Consortium raises offer to privatise Hwa Hong to 40 cents per share

SINGAPORE (THE BUSINESS TIMES) – Sanjuro United, the bid vehicle of a group of substantial shareholders of Hwa Hong Corporation, has raised its privatisation offer for the property player to 40 cents from 37 cents.

The new offer price is 8.11 per cent higher than the previous offer and represents a premium of about 40.4 per cent over Hwa Hong’s net asset value per share as at Dec 31, 2021.

It also exceeds all of Hwa Hong’s closing prices in the nine-year period up to and including May 12, the last full trading day of the shares prior to the first May 17 offer announcement, the company said in a bourse filing on Tuesday (June 7).

Sanjuro said it does not intend to revise the offer price, but reserves the right to do so in a competitive situation. It reiterated that its offer, at present, is the only one available for acceptance for shareholders to realise their investment in the company.

The offeror is the bid vehicle of a consortium formed by shareholders of the company that collectively hold around 20 per cent of its shares. It includes Ely Investments, which is wholly owned by former group managing director Ong Choo Eng and his family; Ergonomix, which is wholly owned by Dymon Asia Private Equity (South-east Asia) Fund II; Roswell Assets and Crystalic Star Global.

The proposed privatisation came after Hwa Hong received a notice of compliance from the Singapore Exchange Regulation (SGX RegCo) on May 6 requiring the company to appoint an independent reviewer to review its internal controls, processes and practices relating to its board nomination process, including the selection and appointment of independent directors.

The company currently has no independent directors. At the beginning of May, Mr Mak Lye Mun stepped down as independent and non-executive director due to “disagreement with certain board members on the selection and appointment process of two new independent directors”.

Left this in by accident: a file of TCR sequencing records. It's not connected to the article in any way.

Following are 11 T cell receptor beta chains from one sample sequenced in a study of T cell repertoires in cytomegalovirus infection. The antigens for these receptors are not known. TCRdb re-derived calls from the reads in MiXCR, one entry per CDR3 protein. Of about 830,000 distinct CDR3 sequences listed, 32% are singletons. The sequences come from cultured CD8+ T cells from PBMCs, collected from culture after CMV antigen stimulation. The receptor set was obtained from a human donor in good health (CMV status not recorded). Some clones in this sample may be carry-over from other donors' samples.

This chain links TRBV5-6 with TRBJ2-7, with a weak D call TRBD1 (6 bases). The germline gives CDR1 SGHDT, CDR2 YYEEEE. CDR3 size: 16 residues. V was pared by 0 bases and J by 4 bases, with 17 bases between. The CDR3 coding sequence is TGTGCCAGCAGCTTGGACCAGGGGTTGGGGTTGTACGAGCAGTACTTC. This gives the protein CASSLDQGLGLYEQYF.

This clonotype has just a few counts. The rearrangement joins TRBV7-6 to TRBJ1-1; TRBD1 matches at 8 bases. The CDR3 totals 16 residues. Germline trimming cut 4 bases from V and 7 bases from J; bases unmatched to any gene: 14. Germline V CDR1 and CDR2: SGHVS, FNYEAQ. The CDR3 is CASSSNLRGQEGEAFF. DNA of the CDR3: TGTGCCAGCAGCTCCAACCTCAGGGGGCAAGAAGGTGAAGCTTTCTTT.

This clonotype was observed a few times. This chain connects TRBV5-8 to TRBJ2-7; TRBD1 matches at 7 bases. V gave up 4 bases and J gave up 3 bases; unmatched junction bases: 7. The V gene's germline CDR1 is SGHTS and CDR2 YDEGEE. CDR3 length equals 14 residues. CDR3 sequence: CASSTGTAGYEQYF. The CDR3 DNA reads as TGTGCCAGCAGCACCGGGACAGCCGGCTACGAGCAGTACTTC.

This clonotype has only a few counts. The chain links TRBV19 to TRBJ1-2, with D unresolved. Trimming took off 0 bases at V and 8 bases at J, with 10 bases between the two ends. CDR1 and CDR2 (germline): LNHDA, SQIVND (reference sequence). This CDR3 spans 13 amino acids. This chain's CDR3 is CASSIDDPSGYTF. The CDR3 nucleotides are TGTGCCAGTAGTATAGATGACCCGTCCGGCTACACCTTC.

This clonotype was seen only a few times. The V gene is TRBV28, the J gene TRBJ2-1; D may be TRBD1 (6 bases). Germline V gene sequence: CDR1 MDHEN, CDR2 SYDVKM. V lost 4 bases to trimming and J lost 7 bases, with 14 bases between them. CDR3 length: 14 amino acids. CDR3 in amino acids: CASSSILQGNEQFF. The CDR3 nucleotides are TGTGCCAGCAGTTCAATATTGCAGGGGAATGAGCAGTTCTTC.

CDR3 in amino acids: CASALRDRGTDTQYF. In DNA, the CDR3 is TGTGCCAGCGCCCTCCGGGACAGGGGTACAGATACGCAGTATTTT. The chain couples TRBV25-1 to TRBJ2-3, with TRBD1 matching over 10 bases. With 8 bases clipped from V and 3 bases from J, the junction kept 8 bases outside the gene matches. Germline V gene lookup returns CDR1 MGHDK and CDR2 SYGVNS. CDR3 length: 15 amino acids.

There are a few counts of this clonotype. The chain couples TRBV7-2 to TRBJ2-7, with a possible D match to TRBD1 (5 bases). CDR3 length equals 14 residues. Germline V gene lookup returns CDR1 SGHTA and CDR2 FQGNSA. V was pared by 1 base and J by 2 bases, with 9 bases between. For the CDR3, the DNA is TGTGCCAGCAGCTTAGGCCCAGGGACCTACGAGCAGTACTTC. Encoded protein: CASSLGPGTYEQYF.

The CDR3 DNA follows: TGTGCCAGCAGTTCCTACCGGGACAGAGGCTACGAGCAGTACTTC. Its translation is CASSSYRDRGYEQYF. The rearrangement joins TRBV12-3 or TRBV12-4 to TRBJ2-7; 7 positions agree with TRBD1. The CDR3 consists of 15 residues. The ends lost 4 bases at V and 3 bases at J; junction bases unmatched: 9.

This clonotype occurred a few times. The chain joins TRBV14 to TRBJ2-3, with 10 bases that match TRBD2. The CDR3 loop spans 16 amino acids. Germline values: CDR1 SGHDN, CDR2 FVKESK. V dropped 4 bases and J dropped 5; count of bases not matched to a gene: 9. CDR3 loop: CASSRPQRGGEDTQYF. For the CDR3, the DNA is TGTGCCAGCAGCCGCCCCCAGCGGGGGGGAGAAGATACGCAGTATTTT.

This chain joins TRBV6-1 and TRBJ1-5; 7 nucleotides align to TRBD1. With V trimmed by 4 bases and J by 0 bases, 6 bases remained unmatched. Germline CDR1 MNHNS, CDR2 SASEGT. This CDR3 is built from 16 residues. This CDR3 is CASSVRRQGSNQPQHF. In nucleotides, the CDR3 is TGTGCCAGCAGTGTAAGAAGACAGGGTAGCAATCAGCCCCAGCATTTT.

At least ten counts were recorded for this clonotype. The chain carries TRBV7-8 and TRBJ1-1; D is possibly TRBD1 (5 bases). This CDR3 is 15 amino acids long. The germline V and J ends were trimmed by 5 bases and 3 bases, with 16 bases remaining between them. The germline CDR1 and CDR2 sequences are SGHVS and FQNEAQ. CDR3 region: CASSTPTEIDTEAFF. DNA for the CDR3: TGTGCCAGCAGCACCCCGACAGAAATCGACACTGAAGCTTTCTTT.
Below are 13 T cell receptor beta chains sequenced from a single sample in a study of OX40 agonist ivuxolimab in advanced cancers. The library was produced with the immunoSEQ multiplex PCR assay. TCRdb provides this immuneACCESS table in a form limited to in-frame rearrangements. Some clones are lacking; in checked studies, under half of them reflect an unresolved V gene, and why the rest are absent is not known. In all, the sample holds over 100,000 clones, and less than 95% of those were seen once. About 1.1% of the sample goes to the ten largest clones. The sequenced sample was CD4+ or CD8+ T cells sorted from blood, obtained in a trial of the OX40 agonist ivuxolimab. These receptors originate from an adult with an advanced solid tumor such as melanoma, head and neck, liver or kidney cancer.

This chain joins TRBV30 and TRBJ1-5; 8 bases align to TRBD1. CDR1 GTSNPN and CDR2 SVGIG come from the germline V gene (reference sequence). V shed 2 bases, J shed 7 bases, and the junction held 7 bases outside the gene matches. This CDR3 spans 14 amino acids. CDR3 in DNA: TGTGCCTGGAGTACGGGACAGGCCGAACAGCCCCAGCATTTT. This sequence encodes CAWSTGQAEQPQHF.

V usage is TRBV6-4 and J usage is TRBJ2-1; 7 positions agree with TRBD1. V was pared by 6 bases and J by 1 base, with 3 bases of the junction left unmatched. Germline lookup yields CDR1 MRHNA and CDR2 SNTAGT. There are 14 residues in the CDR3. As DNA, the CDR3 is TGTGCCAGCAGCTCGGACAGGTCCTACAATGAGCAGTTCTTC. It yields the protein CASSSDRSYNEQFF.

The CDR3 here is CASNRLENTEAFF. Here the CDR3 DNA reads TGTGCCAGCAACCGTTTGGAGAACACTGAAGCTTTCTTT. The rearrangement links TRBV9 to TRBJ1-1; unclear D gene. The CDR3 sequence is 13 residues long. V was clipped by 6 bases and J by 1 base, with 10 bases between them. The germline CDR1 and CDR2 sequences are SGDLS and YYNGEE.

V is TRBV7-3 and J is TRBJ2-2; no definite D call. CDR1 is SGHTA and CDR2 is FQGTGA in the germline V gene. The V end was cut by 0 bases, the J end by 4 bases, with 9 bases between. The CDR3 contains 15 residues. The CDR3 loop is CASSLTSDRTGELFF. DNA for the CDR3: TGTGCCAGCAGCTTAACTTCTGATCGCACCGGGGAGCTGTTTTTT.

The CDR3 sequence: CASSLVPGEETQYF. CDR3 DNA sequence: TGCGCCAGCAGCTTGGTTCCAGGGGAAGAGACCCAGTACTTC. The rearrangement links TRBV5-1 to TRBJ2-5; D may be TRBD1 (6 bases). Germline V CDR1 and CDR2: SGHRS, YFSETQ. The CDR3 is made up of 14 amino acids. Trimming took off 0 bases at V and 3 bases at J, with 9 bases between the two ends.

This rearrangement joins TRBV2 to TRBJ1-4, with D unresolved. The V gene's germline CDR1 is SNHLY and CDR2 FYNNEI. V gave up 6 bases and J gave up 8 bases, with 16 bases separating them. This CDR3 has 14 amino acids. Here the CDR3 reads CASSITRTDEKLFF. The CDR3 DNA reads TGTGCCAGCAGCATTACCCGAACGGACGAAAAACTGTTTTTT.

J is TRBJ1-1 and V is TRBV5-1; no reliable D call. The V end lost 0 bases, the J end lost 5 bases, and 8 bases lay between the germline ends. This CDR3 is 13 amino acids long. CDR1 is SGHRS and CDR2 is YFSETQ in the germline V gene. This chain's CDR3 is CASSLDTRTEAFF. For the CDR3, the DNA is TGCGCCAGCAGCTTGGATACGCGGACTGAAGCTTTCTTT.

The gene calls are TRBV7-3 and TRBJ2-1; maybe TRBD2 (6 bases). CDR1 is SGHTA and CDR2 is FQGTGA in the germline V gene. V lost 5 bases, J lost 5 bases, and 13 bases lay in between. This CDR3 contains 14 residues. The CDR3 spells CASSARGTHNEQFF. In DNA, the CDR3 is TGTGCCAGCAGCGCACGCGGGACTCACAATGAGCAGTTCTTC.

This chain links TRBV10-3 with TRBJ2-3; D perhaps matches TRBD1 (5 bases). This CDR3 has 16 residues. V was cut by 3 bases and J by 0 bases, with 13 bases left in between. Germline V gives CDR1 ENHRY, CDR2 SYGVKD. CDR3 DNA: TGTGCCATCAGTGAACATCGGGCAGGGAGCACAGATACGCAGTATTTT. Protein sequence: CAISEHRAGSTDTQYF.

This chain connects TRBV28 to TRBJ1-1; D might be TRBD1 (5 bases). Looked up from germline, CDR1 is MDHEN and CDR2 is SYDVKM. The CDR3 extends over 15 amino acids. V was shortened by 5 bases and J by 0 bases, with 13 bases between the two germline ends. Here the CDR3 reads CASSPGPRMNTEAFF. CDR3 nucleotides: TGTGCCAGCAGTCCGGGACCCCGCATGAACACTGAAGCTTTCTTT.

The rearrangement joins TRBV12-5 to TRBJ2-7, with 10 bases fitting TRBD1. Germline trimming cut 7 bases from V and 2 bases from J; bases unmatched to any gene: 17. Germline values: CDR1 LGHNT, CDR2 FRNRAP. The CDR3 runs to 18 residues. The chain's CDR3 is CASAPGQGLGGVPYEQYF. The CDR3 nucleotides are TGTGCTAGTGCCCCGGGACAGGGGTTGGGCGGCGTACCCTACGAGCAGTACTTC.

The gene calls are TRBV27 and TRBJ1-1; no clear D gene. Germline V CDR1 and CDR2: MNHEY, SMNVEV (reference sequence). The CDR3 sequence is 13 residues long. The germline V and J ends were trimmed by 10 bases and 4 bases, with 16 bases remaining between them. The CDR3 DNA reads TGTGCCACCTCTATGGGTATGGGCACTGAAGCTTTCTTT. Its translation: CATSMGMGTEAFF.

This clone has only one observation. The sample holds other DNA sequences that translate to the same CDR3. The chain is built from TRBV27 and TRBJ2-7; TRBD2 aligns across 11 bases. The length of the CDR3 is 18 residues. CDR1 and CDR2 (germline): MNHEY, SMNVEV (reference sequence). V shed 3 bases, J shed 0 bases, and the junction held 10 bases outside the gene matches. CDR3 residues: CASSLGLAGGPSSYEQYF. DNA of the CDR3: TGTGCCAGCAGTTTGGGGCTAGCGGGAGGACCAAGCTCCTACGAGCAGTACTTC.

On June 3, Hwa Hong, in consultation with SGX RegCo, appointed KPMG as its independent reviewer.

In its May 17 announcement, Sanjuro said the offer provides “a viable exit alternative for shareholders who do not wish to be subject to the risk of uncertainty in the direction and strategy of the company”. It plans to make Hwa Hong its wholly owned subsidiary and does not intend to preserve the listing status of the company.

Sanjuro has received irrevocable undertakings from shareholders of the company – which include members of the consortium – holding around 24.3 per cent of its shares to accept the offer. The offer is conditional upon Sanjuro and its concert parties holding more than 50 per cent of the total number of shares.

As at 6pm on June 6, the total number of valid acceptances and shares owned, controlled or agreed to be acquired represents about 24.7 per cent of the total number of shares. Sanjuro has received valid acceptances representing around 0.76 per cent of the total number of shares, which include acceptances received from parties acting in concert with the offeror, representing about 0.45 per cent of total shares.

OCBC Bank is the sole financial adviser to Sanjuro in connection with the offer.

Hwa Hong was trading 2.5 per cent higher at 40 cents at noon on Tuesday.


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